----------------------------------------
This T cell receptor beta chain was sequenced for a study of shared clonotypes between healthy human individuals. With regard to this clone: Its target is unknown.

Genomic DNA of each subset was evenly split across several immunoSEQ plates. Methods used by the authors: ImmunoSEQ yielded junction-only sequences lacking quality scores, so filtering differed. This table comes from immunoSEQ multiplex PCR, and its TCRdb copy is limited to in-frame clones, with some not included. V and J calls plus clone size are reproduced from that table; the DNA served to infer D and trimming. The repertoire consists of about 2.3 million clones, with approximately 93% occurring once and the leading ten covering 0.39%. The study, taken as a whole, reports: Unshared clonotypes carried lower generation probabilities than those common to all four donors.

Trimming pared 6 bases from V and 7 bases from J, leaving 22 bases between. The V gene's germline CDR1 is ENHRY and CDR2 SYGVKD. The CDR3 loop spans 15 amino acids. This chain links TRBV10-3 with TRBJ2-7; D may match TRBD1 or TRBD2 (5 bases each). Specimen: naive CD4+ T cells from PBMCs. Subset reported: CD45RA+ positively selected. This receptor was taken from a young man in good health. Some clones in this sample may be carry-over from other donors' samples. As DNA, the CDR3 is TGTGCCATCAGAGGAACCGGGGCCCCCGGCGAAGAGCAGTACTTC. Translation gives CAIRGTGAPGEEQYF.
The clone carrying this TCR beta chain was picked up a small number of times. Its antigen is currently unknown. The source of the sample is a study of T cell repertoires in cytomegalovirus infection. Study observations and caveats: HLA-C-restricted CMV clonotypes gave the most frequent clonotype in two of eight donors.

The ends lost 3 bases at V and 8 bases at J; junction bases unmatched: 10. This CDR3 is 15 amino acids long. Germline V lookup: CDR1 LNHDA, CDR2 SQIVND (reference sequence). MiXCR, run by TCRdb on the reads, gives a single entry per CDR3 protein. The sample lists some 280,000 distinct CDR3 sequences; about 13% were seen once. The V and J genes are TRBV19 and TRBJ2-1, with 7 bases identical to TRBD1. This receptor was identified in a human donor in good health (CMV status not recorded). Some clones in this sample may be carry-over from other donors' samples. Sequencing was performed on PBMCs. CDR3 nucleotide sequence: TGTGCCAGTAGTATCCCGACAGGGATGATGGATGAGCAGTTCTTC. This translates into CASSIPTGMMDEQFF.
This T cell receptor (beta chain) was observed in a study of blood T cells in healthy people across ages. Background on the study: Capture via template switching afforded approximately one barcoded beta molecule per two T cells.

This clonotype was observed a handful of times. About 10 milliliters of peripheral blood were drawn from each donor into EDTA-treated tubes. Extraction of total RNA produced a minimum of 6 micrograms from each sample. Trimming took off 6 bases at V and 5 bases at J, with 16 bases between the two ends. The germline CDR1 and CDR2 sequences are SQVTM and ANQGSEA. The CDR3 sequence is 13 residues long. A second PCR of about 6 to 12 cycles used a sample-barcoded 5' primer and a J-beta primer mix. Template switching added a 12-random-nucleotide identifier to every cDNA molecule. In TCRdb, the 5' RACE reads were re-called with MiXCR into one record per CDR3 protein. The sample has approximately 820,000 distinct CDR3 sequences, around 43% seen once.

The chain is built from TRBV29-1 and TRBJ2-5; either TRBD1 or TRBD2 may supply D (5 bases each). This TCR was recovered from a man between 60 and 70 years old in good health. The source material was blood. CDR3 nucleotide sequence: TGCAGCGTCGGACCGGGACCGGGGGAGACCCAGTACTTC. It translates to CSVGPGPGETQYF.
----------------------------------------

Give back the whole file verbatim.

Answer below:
This T cell receptor beta chain was sequenced for a study of shared clonotypes between healthy human individuals. With regard to this clone: Its target is unknown.

Genomic DNA of each subset was evenly split across several immunoSEQ plates. Methods used by the authors: ImmunoSEQ yielded junction-only sequences lacking quality scores, so filtering differed. This table comes from immunoSEQ multiplex PCR, and its TCRdb copy is limited to in-frame clones, with some not included. V and J calls plus clone size are reproduced from that table; the DNA served to infer D and trimming. The repertoire consists of about 2.3 million clones, with approximately 93% occurring once and the leading ten covering 0.39%. The study, taken as a whole, reports: Unshared clonotypes carried lower generation probabilities than those common to all four donors.

Trimming pared 6 bases from V and 7 bases from J, leaving 22 bases between. The V gene's germline CDR1 is ENHRY and CDR2 SYGVKD. The CDR3 loop spans 15 amino acids. This chain links TRBV10-3 with TRBJ2-7; D may match TRBD1 or TRBD2 (5 bases each). Specimen: naive CD4+ T cells from PBMCs. Subset reported: CD45RA+ positively selected. This receptor was taken from a young man in good health. Some clones in this sample may be carry-over from other donors' samples. As DNA, the CDR3 is TGTGCCATCAGAGGAACCGGGGCCCCCGGCGAAGAGCAGTACTTC. Translation gives CAIRGTGAPGEEQYF.
The clone carrying this TCR beta chain was picked up a small number of times. Its antigen is currently unknown. The source of the sample is a study of T cell repertoires in cytomegalovirus infection. Study observations and caveats: HLA-C-restricted CMV clonotypes gave the most frequent clonotype in two of eight donors.

The ends lost 3 bases at V and 8 bases at J; junction bases unmatched: 10. This CDR3 is 15 amino acids long. Germline V lookup: CDR1 LNHDA, CDR2 SQIVND (reference sequence). MiXCR, run by TCRdb on the reads, gives a single entry per CDR3 protein. The sample lists some 280,000 distinct CDR3 sequences; about 13% were seen once. The V and J genes are TRBV19 and TRBJ2-1, with 7 bases identical to TRBD1. This receptor was identified in a human donor in good health (CMV status not recorded). Some clones in this sample may be carry-over from other donors' samples. Sequencing was performed on PBMCs. CDR3 nucleotide sequence: TGTGCCAGTAGTATCCCGACAGGGATGATGGATGAGCAGTTCTTC. This translates into CASSIPTGMMDEQFF.
This T cell receptor (beta chain) was observed in a study of blood T cells in healthy people across ages. Background on the study: Capture via template switching afforded approximately one barcoded beta molecule per two T cells.

This clonotype was observed a handful of times. About 10 milliliters of peripheral blood were drawn from each donor into EDTA-treated tubes. Extraction of total RNA produced a minimum of 6 micrograms from each sample. Trimming took off 6 bases at V and 5 bases at J, with 16 bases between the two ends. The germline CDR1 and CDR2 sequences are SQVTM and ANQGSEA. The CDR3 sequence is 13 residues long. A second PCR of about 6 to 12 cycles used a sample-barcoded 5' primer and a J-beta primer mix. Template switching added a 12-random-nucleotide identifier to every cDNA molecule. In TCRdb, the 5' RACE reads were re-called with MiXCR into one record per CDR3 protein. The sample has approximately 820,000 distinct CDR3 sequences, around 43% seen once.

The chain is built from TRBV29-1 and TRBJ2-5; either TRBD1 or TRBD2 may supply D (5 bases each). This TCR was recovered from a man between 60 and 70 years old in good health. The source material was blood. CDR3 nucleotide sequence: TGCAGCGTCGGACCGGGACCGGGGGAGACCCAGTACTTC. It translates to CSVGPGPGETQYF.